Friday, March 13, 2009

Running and Nutrition

I've been leading a Learn to Run group (one more session to go), and also attending a half marathon clinic. Between the two groups I've attended three nutrition talks recently.

My only clear take-aways:

1. Drink water lukewarm or body temp, not cold
2. The single most likely reason for sore muscles is dehydration--so drink lots

One person said take protein shakes--people who work out a lot will need the extra protein. Another person said the protein in shakes is not the best compared to actual food, and it might end up either as waste or fat. Wikipedia seems to confirm that very few people actually suffer from a protein deficiency. It might make sense that high performance athletes (not really people like me) need more protein, but the body can only process so much.

My guru on nutrition is Leslie Beck in the Globe and Mail. She has re-iterated that coffee has now been found not to be a diuretic, causing de-hydration, for most people. If you are used to it, your cups of coffee count as part of your liquid for the day. This is contrary to all the nutrition talks I have seen live recently. She also seems good on supplements. Calcium, probably yes, Vitamin D when you're not getting enough sun, maybe fish oil tablets with salmon for the good kind of Omega 3. But in general, rely as much as possible on actual food--fresh fruit and veg, whole grains, flax, dark berries, a few almonds, a very few walnuts, oregano--and as little as possible on supplements.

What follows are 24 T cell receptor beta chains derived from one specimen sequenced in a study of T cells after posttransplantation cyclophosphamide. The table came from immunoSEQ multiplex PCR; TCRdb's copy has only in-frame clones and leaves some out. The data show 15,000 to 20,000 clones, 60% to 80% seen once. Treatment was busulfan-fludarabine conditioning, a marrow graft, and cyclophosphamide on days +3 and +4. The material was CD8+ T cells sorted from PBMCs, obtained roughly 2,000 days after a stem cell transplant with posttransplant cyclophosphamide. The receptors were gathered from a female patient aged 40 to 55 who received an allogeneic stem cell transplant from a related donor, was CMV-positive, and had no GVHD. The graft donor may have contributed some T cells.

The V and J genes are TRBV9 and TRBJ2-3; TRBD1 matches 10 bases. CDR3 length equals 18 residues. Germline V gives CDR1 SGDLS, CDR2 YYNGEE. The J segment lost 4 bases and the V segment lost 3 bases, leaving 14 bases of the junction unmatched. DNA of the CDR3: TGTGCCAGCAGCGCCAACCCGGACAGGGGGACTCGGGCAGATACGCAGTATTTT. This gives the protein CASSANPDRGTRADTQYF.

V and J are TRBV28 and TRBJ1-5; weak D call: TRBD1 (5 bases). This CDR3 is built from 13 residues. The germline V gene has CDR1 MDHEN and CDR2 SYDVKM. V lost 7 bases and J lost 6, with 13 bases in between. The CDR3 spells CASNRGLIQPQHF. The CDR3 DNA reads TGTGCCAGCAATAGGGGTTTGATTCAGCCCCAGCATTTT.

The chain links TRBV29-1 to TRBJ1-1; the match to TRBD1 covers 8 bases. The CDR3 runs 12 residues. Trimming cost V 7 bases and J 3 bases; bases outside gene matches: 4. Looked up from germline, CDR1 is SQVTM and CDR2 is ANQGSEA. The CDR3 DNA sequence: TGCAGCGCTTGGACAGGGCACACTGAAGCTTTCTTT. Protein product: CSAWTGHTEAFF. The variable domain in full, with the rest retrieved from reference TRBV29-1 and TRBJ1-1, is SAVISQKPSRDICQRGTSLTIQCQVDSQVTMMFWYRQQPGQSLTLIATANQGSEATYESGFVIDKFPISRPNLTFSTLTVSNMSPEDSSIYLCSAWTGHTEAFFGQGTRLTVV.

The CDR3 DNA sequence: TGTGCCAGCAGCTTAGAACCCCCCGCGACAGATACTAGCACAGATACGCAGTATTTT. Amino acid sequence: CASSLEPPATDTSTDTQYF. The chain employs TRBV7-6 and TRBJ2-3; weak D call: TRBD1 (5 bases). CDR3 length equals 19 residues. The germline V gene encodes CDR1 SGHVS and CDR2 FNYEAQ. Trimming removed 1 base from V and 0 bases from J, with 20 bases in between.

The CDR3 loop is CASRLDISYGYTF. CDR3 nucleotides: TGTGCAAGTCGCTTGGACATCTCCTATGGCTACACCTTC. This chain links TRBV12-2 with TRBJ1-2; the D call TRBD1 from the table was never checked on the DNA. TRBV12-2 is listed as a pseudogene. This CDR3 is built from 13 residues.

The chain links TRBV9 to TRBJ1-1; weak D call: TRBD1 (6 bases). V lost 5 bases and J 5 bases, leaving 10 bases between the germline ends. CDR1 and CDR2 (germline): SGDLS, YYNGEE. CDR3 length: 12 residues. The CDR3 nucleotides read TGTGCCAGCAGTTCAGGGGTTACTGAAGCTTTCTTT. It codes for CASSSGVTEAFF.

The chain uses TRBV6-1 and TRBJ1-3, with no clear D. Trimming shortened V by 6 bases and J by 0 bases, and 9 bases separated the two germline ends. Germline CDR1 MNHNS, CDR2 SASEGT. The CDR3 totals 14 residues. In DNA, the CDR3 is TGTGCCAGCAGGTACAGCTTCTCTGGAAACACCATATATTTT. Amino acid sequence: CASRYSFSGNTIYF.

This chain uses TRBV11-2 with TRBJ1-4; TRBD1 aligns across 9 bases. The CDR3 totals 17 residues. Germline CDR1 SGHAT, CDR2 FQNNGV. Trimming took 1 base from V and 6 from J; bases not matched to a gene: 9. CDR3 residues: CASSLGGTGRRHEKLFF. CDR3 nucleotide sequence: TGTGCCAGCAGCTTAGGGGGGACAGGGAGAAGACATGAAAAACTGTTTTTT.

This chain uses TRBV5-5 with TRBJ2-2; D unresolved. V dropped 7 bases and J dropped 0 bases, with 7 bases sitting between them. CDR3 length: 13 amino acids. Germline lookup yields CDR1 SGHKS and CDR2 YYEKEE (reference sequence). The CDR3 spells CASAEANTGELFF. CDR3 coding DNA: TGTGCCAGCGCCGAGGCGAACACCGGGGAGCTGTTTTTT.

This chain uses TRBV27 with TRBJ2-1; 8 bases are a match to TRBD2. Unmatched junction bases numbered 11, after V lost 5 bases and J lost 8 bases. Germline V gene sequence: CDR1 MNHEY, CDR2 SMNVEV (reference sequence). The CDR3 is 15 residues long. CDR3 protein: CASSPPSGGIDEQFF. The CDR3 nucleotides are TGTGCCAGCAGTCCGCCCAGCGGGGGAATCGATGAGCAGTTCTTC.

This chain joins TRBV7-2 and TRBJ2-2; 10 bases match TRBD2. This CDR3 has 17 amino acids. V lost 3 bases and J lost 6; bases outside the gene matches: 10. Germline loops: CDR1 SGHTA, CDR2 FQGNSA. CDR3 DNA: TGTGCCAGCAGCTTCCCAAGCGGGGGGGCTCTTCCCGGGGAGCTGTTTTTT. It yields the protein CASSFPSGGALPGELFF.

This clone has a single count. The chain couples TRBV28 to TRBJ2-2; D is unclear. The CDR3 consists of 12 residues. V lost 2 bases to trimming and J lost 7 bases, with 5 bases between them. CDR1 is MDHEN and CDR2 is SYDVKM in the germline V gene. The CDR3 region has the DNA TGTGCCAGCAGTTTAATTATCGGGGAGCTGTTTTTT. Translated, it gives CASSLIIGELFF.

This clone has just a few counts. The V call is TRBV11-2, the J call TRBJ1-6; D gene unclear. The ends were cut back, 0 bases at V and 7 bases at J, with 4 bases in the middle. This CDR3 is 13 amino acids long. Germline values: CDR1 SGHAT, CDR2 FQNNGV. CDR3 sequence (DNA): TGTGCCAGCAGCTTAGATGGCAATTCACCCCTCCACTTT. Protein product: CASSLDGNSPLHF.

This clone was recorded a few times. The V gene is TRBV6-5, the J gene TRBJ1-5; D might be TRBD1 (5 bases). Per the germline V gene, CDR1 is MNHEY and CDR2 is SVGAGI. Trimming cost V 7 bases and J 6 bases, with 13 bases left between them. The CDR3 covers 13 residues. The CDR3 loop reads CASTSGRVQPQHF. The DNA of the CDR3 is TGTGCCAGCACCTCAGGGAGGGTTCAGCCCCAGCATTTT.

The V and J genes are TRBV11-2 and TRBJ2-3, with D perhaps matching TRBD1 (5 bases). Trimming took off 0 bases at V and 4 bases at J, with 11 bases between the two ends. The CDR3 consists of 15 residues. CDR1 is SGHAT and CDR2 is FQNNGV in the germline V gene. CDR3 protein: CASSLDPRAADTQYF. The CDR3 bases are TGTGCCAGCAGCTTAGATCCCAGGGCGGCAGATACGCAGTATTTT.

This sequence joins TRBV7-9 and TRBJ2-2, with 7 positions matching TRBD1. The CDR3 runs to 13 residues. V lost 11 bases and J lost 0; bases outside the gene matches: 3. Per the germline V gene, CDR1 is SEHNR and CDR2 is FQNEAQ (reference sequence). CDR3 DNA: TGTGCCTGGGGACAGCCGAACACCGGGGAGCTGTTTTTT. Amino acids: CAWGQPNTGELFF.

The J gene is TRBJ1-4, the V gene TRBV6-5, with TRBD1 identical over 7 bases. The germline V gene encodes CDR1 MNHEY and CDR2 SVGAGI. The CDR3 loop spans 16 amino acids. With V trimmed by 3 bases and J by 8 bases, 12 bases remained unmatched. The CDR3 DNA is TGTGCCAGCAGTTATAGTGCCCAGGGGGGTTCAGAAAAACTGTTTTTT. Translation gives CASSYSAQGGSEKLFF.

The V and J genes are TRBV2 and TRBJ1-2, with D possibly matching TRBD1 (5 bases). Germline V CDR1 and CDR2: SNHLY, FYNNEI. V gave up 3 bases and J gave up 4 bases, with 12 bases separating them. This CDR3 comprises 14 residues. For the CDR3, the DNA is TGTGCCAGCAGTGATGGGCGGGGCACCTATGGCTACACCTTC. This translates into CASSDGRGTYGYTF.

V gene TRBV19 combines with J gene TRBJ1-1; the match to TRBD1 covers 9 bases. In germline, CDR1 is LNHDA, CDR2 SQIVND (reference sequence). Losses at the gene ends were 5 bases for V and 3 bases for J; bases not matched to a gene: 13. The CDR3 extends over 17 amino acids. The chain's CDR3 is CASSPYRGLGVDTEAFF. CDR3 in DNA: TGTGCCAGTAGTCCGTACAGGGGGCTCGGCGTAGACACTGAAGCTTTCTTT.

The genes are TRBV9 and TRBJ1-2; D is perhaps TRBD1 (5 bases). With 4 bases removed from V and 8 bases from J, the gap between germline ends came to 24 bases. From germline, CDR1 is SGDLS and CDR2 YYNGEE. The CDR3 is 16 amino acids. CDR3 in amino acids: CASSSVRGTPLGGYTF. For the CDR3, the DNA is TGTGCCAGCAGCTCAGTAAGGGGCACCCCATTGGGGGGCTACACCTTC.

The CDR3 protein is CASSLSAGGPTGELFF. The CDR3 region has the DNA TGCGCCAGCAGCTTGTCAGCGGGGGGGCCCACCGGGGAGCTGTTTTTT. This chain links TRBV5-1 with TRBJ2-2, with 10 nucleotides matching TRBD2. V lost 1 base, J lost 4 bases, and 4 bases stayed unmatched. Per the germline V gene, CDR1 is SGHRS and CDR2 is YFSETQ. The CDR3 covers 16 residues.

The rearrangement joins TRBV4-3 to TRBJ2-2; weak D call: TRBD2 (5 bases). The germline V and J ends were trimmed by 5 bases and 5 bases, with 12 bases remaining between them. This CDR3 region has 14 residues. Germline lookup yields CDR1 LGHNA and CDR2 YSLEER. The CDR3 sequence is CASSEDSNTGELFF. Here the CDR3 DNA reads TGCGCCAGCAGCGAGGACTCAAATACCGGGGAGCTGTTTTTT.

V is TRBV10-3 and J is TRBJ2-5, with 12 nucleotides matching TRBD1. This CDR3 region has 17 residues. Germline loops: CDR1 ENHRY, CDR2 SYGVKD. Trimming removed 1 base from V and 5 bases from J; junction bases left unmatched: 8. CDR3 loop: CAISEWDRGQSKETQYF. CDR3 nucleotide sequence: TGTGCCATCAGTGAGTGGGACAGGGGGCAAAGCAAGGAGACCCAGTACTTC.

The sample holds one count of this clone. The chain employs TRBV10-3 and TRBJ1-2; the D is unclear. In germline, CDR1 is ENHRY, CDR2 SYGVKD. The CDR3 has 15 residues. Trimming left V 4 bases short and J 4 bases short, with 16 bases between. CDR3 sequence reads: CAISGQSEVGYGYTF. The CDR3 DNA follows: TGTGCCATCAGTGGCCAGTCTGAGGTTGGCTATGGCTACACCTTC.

Like a lot of runners, I take glucosamine with chondroitin for joints, etc. One of our speakers said forget the chondroitin--it's expensive, and the body can't process it. For a while I was skipping it altogether since the glucosamine sulfate is a type of salt--possibly bad for high blood pressure. But now I'm not worried about that, so it's back on the pills.

I take zinc, rightly or wrongly.

I've found steel-cut oatmeal--the kind that's good for you, but normally takes 20 minutes to prepare--in a frozen form. I hope this is at least as beneficial as a good mix of whole grain dry cereals.

The nutrition speakers tended to discourage anything artificial: genetically modified foods or gmo's, anything microwaved, almost anything cooked. Yet they are also favourable to supplements, apparently they don't trust big business to provide the nutrients we need. But, but ... supplements don't grow on trees.

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